Outraged neighbors say they put up money for drowned puppy's medical expenses
Posted January 23, 2015
Fayetteville, N.C. — Animal advocates and neighbors expressed outrage Friday over allegations that a Fort Bragg soldier and his wife tossed an 8-month-old puppy in a Fayetteville lake to drown.
John Garrett Burrow, 22, of 440 Georgetown Circle in Fayetteville, was arrested Thursday on a felony charge of cruelty to animals. His wife, Kelsey Caroline Burrow, 20, faces a misdemeanor charge of being an accessory after the fact.
Cumberland County authorities allege that John Burrow used parachute cord to tie together the legs of a Labrador mix known as Riley and then wrapped the cord around the dog's nose before dumping the animal in McFayden Lake.
Riley's carcass washed ashore on Jan. 2.
Investigators said Riley had been injured, and the Burrows said they couldn't afford the veterinarian bills.
Neighbor Ashley Vuotto said she was disgusted when she heard that excuse, noting that she and others reached out through social media to help the couple.
"They had created (a website) to get the dog fixed because, I guess, it had a broken leg or something wrong with its claws, something along those lines," Vuotto said. "People ended up donating over like $3,000."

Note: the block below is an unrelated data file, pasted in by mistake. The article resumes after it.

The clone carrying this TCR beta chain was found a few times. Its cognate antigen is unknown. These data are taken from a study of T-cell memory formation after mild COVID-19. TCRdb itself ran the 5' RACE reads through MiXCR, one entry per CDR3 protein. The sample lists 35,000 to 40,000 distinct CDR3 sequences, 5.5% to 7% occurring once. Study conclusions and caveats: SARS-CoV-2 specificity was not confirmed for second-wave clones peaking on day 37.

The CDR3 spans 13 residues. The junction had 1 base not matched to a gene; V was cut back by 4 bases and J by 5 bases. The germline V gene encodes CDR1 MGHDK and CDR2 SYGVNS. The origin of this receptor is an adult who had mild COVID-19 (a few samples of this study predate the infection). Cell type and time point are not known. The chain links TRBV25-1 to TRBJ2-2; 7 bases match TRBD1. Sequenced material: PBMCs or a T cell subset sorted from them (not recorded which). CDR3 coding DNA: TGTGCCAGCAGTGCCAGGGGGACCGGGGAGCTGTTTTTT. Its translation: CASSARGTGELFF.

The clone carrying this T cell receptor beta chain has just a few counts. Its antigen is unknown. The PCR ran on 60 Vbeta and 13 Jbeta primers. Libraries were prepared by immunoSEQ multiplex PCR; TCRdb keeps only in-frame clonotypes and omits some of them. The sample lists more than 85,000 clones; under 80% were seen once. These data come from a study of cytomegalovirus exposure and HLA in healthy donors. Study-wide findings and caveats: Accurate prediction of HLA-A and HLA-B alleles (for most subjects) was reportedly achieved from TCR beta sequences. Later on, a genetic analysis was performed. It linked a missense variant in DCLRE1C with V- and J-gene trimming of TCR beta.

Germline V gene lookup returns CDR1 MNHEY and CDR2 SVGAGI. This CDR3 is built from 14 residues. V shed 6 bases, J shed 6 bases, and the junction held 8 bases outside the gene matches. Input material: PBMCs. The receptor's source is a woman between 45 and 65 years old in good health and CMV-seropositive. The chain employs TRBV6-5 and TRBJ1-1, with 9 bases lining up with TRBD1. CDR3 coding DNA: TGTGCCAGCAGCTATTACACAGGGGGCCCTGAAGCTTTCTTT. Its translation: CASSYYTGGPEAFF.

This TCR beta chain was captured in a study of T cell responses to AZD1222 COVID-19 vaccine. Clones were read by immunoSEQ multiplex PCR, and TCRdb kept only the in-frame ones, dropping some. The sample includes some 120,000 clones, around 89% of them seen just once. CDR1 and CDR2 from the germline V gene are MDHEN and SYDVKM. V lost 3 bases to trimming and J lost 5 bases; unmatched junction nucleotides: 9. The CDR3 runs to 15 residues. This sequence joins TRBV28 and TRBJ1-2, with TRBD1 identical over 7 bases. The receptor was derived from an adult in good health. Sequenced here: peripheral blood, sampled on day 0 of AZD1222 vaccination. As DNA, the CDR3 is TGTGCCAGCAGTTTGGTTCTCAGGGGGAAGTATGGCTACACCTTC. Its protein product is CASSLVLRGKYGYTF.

John Burrow was wearing civilian clothes when he made his first court appearance Friday afternoon. He asked for a court-appointed lawyer, but the request was denied.
Debbie Williams, president of the Fayetteville Animal Protection Society, was in court as Burrow faced the judge and said her group would have taken Riley if the couple couldn't afford to keep it.
"It's just a very, very unfortunate, sickening end to Riley's life," Williams said. "Let's pull together and see what we can do put an end to this type of cruelty."
Vuotto said the Burrows had several options short of killing Riley if the money raised online wasn't enough to care for the dog.
"You can take it to a shelter. There were so many people who had reached out to them on those sites in regards to fostering the dog and helping them find a new home for the dog," she said. "That they throw it in a pond when they had so many options is just absolutely sick and disgusting."
Lyndon Spears, manager of The Haven - Friends for Life animal shelter in Hoke County, where the Burrows adopted Riley, said a standard provision in adoption contracts allows people to return animals for which they can no longer care.
John and Kelsey Burrow are free on bond. The judge ordered John Burrow not to have any pets while he awaits trial.